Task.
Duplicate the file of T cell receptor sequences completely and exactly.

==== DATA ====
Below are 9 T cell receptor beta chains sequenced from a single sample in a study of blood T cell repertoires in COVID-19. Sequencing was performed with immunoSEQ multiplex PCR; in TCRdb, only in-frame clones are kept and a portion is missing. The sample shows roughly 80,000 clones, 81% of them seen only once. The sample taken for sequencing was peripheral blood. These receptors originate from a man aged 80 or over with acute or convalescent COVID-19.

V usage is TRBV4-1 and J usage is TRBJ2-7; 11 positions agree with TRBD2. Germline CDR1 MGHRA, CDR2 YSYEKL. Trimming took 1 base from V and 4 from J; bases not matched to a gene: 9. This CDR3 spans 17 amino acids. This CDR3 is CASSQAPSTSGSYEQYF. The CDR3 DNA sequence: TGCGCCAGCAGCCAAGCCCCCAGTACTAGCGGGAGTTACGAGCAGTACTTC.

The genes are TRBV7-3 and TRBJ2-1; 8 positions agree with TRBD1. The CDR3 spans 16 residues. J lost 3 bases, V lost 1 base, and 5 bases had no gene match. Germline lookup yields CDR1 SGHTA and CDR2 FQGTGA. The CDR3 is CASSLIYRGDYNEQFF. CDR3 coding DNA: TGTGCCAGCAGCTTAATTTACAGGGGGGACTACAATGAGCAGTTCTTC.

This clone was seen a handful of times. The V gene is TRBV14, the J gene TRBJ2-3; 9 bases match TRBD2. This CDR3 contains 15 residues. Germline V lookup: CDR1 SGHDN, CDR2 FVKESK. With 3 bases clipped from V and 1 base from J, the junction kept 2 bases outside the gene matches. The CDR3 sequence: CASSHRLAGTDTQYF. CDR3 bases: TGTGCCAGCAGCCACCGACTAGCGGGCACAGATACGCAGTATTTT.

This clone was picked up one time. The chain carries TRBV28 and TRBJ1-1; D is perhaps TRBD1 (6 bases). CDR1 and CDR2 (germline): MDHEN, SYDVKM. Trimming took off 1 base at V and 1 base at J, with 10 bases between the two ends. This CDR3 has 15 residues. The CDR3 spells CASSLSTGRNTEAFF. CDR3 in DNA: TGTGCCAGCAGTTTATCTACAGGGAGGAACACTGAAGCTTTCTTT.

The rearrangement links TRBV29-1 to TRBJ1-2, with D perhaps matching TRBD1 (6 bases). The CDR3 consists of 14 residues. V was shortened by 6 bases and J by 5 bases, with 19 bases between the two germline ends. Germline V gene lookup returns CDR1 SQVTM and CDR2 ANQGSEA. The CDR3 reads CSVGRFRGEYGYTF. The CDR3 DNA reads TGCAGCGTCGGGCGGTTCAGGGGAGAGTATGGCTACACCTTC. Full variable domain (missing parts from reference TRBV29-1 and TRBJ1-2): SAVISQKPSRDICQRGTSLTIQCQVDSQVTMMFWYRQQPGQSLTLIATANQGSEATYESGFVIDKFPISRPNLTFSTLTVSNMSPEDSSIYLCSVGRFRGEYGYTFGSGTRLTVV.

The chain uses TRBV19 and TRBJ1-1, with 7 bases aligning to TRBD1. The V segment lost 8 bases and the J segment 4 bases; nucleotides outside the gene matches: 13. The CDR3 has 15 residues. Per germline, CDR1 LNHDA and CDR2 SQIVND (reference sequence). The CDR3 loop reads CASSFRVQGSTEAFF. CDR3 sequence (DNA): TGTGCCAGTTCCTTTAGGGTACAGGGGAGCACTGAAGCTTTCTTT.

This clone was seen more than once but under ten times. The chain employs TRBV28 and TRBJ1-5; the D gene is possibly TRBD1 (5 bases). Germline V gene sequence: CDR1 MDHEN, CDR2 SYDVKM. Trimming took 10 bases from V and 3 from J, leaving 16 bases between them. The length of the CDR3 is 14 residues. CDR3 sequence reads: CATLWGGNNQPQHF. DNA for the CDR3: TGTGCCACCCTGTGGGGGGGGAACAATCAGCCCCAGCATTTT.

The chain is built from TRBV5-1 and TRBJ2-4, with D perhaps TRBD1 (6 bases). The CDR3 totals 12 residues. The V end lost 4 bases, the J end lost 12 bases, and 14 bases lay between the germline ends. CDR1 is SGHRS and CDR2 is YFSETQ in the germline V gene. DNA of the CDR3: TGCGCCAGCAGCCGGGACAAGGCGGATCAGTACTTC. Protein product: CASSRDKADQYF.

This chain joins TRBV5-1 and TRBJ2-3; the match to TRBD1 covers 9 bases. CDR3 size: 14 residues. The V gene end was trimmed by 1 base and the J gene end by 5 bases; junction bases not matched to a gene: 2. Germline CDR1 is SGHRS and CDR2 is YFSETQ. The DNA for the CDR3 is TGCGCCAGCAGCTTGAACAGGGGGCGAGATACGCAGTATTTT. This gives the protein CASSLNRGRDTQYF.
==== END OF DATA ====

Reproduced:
Below are 9 T cell receptor beta chains sequenced from a single sample in a study of blood T cell repertoires in COVID-19. Sequencing was performed with immunoSEQ multiplex PCR; in TCRdb, only in-frame clones are kept and a portion is missing. The sample shows roughly 80,000 clones, 81% of them seen only once. The sample taken for sequencing was peripheral blood. These receptors originate from a man aged 80 or over with acute or convalescent COVID-19.

V usage is TRBV4-1 and J usage is TRBJ2-7; 11 positions agree with TRBD2. Germline CDR1 MGHRA, CDR2 YSYEKL. Trimming took 1 base from V and 4 from J; bases not matched to a gene: 9. This CDR3 spans 17 amino acids. This CDR3 is CASSQAPSTSGSYEQYF. The CDR3 DNA sequence: TGCGCCAGCAGCCAAGCCCCCAGTACTAGCGGGAGTTACGAGCAGTACTTC.

The genes are TRBV7-3 and TRBJ2-1; 8 positions agree with TRBD1. The CDR3 spans 16 residues. J lost 3 bases, V lost 1 base, and 5 bases had no gene match. Germline lookup yields CDR1 SGHTA and CDR2 FQGTGA. The CDR3 is CASSLIYRGDYNEQFF. CDR3 coding DNA: TGTGCCAGCAGCTTAATTTACAGGGGGGACTACAATGAGCAGTTCTTC.

This clone was seen a handful of times. The V gene is TRBV14, the J gene TRBJ2-3; 9 bases match TRBD2. This CDR3 contains 15 residues. Germline V lookup: CDR1 SGHDN, CDR2 FVKESK. With 3 bases clipped from V and 1 base from J, the junction kept 2 bases outside the gene matches. The CDR3 sequence: CASSHRLAGTDTQYF. CDR3 bases: TGTGCCAGCAGCCACCGACTAGCGGGCACAGATACGCAGTATTTT.

This clone was picked up one time. The chain carries TRBV28 and TRBJ1-1; D is perhaps TRBD1 (6 bases). CDR1 and CDR2 (germline): MDHEN, SYDVKM. Trimming took off 1 base at V and 1 base at J, with 10 bases between the two ends. This CDR3 has 15 residues. The CDR3 spells CASSLSTGRNTEAFF. CDR3 in DNA: TGTGCCAGCAGTTTATCTACAGGGAGGAACACTGAAGCTTTCTTT.

The rearrangement links TRBV29-1 to TRBJ1-2, with D perhaps matching TRBD1 (6 bases). The CDR3 consists of 14 residues. V was shortened by 6 bases and J by 5 bases, with 19 bases between the two germline ends. Germline V gene lookup returns CDR1 SQVTM and CDR2 ANQGSEA. The CDR3 reads CSVGRFRGEYGYTF. The CDR3 DNA reads TGCAGCGTCGGGCGGTTCAGGGGAGAGTATGGCTACACCTTC. Full variable domain (missing parts from reference TRBV29-1 and TRBJ1-2): SAVISQKPSRDICQRGTSLTIQCQVDSQVTMMFWYRQQPGQSLTLIATANQGSEATYESGFVIDKFPISRPNLTFSTLTVSNMSPEDSSIYLCSVGRFRGEYGYTFGSGTRLTVV.

The chain uses TRBV19 and TRBJ1-1, with 7 bases aligning to TRBD1. The V segment lost 8 bases and the J segment 4 bases; nucleotides outside the gene matches: 13. The CDR3 has 15 residues. Per germline, CDR1 LNHDA and CDR2 SQIVND (reference sequence). The CDR3 loop reads CASSFRVQGSTEAFF. CDR3 sequence (DNA): TGTGCCAGTTCCTTTAGGGTACAGGGGAGCACTGAAGCTTTCTTT.

This clone was seen more than once but under ten times. The chain employs TRBV28 and TRBJ1-5; the D gene is possibly TRBD1 (5 bases). Germline V gene sequence: CDR1 MDHEN, CDR2 SYDVKM. Trimming took 10 bases from V and 3 from J, leaving 16 bases between them. The length of the CDR3 is 14 residues. CDR3 sequence reads: CATLWGGNNQPQHF. DNA for the CDR3: TGTGCCACCCTGTGGGGGGGGAACAATCAGCCCCAGCATTTT.

The chain is built from TRBV5-1 and TRBJ2-4, with D perhaps TRBD1 (6 bases). The CDR3 totals 12 residues. The V end lost 4 bases, the J end lost 12 bases, and 14 bases lay between the germline ends. CDR1 is SGHRS and CDR2 is YFSETQ in the germline V gene. DNA of the CDR3: TGCGCCAGCAGCCGGGACAAGGCGGATCAGTACTTC. Protein product: CASSRDKADQYF.

This chain joins TRBV5-1 and TRBJ2-3; the match to TRBD1 covers 9 bases. CDR3 size: 14 residues. The V gene end was trimmed by 1 base and the J gene end by 5 bases; junction bases not matched to a gene: 2. Germline CDR1 is SGHRS and CDR2 is YFSETQ. The DNA for the CDR3 is TGCGCCAGCAGCTTGAACAGGGGGCGAGATACGCAGTATTTT. This gives the protein CASSLNRGRDTQYF.